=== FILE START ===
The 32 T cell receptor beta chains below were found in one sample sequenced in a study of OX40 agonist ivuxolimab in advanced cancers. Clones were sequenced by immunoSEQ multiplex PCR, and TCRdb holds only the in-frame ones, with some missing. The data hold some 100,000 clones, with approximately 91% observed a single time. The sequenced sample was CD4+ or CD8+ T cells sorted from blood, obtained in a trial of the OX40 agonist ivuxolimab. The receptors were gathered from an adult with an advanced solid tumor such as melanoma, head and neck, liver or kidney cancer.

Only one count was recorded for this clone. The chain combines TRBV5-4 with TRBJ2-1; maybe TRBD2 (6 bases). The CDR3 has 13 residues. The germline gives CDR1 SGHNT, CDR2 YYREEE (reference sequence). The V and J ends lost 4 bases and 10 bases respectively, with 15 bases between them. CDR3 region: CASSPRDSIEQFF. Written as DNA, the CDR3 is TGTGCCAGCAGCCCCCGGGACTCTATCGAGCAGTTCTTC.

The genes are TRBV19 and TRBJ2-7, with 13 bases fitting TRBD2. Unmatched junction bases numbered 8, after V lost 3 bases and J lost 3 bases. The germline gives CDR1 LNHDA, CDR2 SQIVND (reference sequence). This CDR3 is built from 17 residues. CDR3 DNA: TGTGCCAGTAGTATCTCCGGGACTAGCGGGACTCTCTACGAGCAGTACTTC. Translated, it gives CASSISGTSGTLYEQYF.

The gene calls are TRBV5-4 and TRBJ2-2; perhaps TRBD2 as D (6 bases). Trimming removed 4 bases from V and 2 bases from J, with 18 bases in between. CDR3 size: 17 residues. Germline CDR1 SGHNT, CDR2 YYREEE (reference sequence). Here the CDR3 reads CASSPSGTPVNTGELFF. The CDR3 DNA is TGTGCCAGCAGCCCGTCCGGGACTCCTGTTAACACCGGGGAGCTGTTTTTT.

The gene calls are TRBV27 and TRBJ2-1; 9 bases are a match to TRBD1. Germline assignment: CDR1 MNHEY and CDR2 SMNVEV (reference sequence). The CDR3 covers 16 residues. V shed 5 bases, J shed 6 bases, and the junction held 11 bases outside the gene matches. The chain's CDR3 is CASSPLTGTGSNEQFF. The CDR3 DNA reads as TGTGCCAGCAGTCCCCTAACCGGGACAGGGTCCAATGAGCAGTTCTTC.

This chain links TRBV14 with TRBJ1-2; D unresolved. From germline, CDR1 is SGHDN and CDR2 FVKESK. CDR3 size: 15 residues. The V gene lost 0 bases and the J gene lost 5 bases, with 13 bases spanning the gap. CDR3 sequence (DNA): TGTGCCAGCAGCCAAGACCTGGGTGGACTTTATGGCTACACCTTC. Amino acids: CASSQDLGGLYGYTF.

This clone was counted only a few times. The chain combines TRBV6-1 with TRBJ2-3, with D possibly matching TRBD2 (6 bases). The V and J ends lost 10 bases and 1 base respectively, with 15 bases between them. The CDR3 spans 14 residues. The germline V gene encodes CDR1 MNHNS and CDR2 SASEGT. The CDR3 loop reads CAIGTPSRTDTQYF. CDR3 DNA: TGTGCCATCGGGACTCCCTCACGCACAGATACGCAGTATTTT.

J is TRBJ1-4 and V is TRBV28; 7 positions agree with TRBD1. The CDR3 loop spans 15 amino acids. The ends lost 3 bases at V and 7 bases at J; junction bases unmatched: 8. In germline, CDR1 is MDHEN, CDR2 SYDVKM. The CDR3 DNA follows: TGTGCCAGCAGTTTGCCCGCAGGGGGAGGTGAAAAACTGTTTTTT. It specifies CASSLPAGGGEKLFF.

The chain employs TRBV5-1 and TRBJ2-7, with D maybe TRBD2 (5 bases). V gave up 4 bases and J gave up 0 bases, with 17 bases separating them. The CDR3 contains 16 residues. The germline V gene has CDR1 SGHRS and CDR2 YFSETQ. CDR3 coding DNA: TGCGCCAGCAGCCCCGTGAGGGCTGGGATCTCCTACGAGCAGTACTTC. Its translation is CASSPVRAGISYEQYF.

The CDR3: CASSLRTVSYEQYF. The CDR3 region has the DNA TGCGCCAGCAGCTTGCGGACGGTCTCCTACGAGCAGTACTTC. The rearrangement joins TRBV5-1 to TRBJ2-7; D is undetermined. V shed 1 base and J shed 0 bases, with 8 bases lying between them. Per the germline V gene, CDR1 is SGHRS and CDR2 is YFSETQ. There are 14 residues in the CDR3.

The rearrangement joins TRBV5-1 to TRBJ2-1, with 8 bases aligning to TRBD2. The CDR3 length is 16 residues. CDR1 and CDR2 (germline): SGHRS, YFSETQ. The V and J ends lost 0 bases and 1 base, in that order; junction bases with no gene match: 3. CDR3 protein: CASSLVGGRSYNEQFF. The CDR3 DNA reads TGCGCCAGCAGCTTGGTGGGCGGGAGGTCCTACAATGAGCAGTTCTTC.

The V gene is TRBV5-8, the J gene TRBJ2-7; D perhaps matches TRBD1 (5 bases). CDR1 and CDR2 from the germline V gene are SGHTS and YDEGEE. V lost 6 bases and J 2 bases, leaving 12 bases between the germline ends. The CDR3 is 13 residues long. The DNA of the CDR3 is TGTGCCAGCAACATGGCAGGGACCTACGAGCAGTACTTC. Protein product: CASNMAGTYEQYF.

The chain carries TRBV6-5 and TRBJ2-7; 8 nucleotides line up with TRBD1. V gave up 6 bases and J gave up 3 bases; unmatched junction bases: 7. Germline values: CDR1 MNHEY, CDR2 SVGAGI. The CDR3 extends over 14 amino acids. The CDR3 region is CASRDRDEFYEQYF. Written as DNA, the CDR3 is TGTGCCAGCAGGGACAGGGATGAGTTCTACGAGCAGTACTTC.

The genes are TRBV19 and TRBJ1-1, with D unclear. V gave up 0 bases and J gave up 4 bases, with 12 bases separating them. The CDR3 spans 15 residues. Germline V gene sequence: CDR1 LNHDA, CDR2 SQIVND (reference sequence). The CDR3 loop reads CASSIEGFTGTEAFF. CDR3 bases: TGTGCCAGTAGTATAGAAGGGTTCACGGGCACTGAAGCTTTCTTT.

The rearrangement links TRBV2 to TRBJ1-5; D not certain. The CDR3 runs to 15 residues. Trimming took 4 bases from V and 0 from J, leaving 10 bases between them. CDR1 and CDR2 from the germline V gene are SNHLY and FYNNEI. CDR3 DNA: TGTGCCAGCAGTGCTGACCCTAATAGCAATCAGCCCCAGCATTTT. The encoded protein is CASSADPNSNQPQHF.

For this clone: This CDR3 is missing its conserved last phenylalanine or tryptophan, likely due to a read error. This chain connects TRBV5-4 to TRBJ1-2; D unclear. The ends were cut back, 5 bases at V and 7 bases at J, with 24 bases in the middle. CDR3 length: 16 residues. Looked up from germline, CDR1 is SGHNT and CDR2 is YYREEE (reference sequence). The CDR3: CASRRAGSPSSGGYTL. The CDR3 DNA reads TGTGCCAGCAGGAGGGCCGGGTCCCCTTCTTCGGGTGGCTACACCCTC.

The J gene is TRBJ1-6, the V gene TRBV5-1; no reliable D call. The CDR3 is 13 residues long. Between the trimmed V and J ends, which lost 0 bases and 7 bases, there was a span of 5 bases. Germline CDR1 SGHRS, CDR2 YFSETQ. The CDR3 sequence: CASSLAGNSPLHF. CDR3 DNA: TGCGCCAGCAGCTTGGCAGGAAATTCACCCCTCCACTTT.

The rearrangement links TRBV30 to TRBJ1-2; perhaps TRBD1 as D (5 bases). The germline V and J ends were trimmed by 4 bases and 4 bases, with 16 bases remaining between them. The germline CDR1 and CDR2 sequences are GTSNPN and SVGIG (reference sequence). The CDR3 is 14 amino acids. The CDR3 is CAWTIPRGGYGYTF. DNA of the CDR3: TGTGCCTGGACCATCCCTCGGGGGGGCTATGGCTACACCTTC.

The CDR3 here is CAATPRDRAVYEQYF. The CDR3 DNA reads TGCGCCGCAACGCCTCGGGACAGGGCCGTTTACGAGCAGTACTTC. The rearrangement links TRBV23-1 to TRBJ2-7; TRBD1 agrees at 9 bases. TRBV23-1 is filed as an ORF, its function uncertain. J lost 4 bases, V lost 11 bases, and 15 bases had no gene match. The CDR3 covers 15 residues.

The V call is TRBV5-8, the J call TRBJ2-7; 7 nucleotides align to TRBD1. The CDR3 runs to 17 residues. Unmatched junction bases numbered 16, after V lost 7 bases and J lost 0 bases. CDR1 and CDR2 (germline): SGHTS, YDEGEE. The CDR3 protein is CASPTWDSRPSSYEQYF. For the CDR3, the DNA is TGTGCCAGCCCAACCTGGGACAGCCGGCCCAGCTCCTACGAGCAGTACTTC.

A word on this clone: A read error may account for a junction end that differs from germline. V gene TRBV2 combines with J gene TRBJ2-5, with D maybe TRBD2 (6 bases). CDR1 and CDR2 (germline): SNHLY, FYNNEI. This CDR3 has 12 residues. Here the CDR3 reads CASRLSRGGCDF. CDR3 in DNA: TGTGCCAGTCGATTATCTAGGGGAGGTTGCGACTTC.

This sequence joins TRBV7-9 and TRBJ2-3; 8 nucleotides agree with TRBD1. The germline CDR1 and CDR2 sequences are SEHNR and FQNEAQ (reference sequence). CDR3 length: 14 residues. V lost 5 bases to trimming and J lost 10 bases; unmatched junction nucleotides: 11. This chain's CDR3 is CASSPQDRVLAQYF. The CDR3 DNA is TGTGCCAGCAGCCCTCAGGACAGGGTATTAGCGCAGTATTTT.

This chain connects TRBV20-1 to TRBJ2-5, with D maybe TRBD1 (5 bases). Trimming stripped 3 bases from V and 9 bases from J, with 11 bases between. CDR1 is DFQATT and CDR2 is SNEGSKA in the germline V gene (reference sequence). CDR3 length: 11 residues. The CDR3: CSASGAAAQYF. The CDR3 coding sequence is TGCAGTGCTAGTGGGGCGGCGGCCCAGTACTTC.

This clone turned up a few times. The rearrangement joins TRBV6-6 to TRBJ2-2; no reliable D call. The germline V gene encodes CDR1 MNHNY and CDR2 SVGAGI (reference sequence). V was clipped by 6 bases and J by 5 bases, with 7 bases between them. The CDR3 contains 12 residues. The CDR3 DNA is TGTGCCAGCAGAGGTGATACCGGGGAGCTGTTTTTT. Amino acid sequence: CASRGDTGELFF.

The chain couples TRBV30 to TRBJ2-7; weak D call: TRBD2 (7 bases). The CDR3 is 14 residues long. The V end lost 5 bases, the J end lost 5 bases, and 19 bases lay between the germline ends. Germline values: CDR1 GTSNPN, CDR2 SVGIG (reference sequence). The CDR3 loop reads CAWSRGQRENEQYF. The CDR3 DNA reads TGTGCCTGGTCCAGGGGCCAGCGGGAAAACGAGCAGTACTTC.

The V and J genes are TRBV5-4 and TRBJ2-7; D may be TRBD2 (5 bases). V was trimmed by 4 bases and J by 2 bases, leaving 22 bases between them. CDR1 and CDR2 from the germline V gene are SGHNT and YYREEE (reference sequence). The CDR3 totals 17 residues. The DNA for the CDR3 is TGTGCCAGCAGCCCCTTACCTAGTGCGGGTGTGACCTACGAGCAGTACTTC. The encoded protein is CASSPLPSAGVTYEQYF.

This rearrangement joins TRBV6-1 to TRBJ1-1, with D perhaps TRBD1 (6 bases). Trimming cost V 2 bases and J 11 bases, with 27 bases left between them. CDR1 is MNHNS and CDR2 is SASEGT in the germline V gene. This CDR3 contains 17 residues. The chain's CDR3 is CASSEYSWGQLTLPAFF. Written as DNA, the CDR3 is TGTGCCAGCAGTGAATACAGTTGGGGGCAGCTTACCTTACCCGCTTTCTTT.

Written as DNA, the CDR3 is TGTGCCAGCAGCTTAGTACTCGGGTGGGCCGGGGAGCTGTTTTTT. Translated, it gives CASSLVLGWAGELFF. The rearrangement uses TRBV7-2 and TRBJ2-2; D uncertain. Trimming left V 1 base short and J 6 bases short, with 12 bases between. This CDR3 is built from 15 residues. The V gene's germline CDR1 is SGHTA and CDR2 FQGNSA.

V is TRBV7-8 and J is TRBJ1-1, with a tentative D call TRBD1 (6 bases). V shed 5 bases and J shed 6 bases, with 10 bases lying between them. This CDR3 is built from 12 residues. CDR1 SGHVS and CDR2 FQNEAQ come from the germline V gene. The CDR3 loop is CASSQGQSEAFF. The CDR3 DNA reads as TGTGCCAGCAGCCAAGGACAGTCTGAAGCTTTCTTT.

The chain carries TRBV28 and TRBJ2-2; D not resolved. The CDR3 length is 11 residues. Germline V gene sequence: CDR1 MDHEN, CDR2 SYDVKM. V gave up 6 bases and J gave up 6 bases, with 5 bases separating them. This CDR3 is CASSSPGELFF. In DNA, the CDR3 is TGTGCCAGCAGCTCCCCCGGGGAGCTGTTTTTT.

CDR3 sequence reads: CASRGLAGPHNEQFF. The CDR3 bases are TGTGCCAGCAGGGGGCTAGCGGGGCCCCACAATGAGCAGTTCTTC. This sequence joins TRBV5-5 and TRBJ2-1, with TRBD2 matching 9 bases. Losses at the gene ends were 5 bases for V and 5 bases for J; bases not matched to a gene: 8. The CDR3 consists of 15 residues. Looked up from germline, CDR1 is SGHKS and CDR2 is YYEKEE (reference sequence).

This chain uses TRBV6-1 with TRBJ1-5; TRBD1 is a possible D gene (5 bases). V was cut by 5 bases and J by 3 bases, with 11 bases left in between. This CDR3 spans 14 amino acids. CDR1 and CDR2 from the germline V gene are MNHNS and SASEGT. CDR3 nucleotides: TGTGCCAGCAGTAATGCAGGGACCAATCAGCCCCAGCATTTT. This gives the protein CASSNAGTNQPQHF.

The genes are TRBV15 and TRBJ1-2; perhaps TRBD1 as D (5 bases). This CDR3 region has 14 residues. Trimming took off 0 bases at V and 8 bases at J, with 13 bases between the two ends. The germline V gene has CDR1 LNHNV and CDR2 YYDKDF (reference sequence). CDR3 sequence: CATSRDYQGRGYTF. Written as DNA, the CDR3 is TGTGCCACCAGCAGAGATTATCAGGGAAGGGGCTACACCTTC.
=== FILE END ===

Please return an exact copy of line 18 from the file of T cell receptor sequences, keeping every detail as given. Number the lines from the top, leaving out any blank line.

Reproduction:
The rearrangement links TRBV30 to TRBJ1-2; perhaps TRBD1 as D (5 bases). The germline V and J ends were trimmed by 4 bases and 4 bases, with 16 bases remaining between them. The germline CDR1 and CDR2 sequences are GTSNPN and SVGIG (reference sequence). The CDR3 is 14 amino acids. The CDR3 is CAWTIPRGGYGYTF. DNA of the CDR3: TGTGCCTGGACCATCCCTCGGGGGGGCTATGGCTACACCTTC.